LAS VEGAS -- One aspect of creating quality software is delivering a product that meets users' needs and expectations. To do that, you must use an agile development methodology.
That's the point both Venkat Subramaniam, founder of Agile Developer Inc., and Neal Ford, application architect at ThoughtWorks, stressed during their presentations at TheServerSide Java Symposium here last week. The reason for that, they said, is that those methodologies allow continuous communication with users during the entire development life cycle.
"Communication is emphasized in agile development," Subramaniam said. "Feedback is extremely important, so you need to put into practices that enhance communication."
Both Subramaniam and Ford said software makers must get away from waterfall development. With waterfall development, a significant amount of time is spent gathering user requirements and creating a requirements document. Developers then have to make many decisions a day based on that document; they're not able to talk with the users who often change what they want as development continues.
"It's a pointless exercise to try to gather all these detailed requirements because they're going to change," Ford said.
People who gather user requirements should instead gather high-level user stories to create a release plan. For every story, provide the business value that developers can focus on when developing rather than doing blind construction, Ford said.
Once developers have the user stories, they can begin coding. They do not need to wait weeks for the requirements phase to be completed. "With agile development, you spend much less time on requirements, and developers spend more time coding. Developers are coding all the time," Ford said.
This gives developers smaller tasks to do in shorter amounts of time, enabling them to show users their work and get feedback. Then the developers can go back and refine their work, repeating the process several times until the users are satisfied.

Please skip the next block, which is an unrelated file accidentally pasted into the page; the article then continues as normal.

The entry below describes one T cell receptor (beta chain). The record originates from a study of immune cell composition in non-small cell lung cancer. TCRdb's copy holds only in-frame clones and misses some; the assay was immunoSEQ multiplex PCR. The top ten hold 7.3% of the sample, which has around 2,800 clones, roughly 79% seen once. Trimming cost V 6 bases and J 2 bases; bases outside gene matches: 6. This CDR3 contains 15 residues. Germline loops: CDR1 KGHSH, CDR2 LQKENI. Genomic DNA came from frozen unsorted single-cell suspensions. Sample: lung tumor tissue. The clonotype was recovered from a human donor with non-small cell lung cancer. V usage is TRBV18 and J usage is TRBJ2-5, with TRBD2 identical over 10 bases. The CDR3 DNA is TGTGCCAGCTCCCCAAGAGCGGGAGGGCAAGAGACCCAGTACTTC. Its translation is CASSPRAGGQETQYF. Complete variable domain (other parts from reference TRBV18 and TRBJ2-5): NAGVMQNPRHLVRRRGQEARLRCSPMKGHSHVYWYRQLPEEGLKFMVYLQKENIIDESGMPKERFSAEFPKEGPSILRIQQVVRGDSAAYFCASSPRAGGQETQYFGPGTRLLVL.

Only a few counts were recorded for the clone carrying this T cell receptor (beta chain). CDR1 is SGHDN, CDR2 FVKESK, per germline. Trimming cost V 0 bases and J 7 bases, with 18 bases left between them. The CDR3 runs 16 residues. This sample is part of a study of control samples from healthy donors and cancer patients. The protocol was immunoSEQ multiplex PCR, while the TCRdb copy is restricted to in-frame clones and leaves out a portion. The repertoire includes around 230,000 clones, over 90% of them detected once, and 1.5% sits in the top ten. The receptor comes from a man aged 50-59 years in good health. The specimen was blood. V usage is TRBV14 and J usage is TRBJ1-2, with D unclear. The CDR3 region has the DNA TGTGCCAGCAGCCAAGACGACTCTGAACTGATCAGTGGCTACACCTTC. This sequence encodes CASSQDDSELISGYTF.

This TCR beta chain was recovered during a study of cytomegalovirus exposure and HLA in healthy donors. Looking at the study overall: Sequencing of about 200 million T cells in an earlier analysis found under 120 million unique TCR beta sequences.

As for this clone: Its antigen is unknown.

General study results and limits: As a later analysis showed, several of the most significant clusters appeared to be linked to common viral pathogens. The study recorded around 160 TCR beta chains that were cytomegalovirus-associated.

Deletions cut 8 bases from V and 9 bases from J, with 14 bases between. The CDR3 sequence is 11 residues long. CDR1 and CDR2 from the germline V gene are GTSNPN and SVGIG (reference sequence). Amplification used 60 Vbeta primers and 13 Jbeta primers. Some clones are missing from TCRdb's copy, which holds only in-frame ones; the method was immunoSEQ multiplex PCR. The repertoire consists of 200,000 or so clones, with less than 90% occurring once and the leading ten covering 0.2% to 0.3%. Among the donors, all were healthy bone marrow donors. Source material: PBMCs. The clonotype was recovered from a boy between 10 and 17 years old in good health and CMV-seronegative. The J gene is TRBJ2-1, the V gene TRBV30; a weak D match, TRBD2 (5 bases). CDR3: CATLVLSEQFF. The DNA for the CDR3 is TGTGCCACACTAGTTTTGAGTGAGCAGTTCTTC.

"The highest priority is to satisfy the customer through early and continuous delivery of valuable software," Subramaniam said.
Interaction is key among developers and between developers and their users or customers, he added. "The longer the gap between requirements gathering and getting users' feedback, the farther off you'll be from your target," Subramaniam said.
The point is to create the simplest possible thing now that meets the requirement and move on, noted Ford. That allows developers to add features later should the customer decide to do so.
The software may take a little longer to develop when using an agile methodology, but it will be more accurate. "It's not important to deliver on time but to deliver something that works," Subramaniam added.
Estimating product delivery
While Ford agreed that it's critical to deliver software that meets users' needs, he acknowledged that it's important to be able to predict when a project will be completed. But developers, business analysts and project managers need to work together on this.
"It's a bad idea to ask developers how long it's going to take to do something because it always varies. Every project has different characteristics," Ford said. "What you can ask is how complicated is this."
To determine the length of a project, the project manager gives the user stories to the developers to decide such things as the programming language that will be used, the architecture and the framework. After that, they sit with the business analyst and go over the story cards and rate their complexity on a scale of one to eight.
The business analyst then determines the load factor using the complexity determined by the developers. This allows them to get a good first estimate that can be honed as they start to get good data.
By using metrics, you can better determine the completion date, Ford said. Find useful metrics for your own situation, such as completion statistics, code coverage and tests, and validate your metrics continuously.
Project metrics should be interesting facts about the project, not Gantt charts and not speculation, Ford added. And the number one enabler of real project metrics is binary completion criteria for all tasks.
In addition to helping you estimate the project completion date, metrics can give you general statistics about the code and tell you how the team is performing. What they can't tell you, however, is the quality of your code; whether your development methodology is good for the project, team or company; how good your developers are; or if your project will succeed.
To determine the quality of your code, you need to test it. "The best metric you could have is a completed test," Ford said.
When using an agile methodology, developers need to acknowledge that even if they're smart, they can make mistakes. And they need to be willing to go back and fix those mistakes.
"Courage is also important," Subramaniam said. "You have to have the courage to say your code is bad and fix it."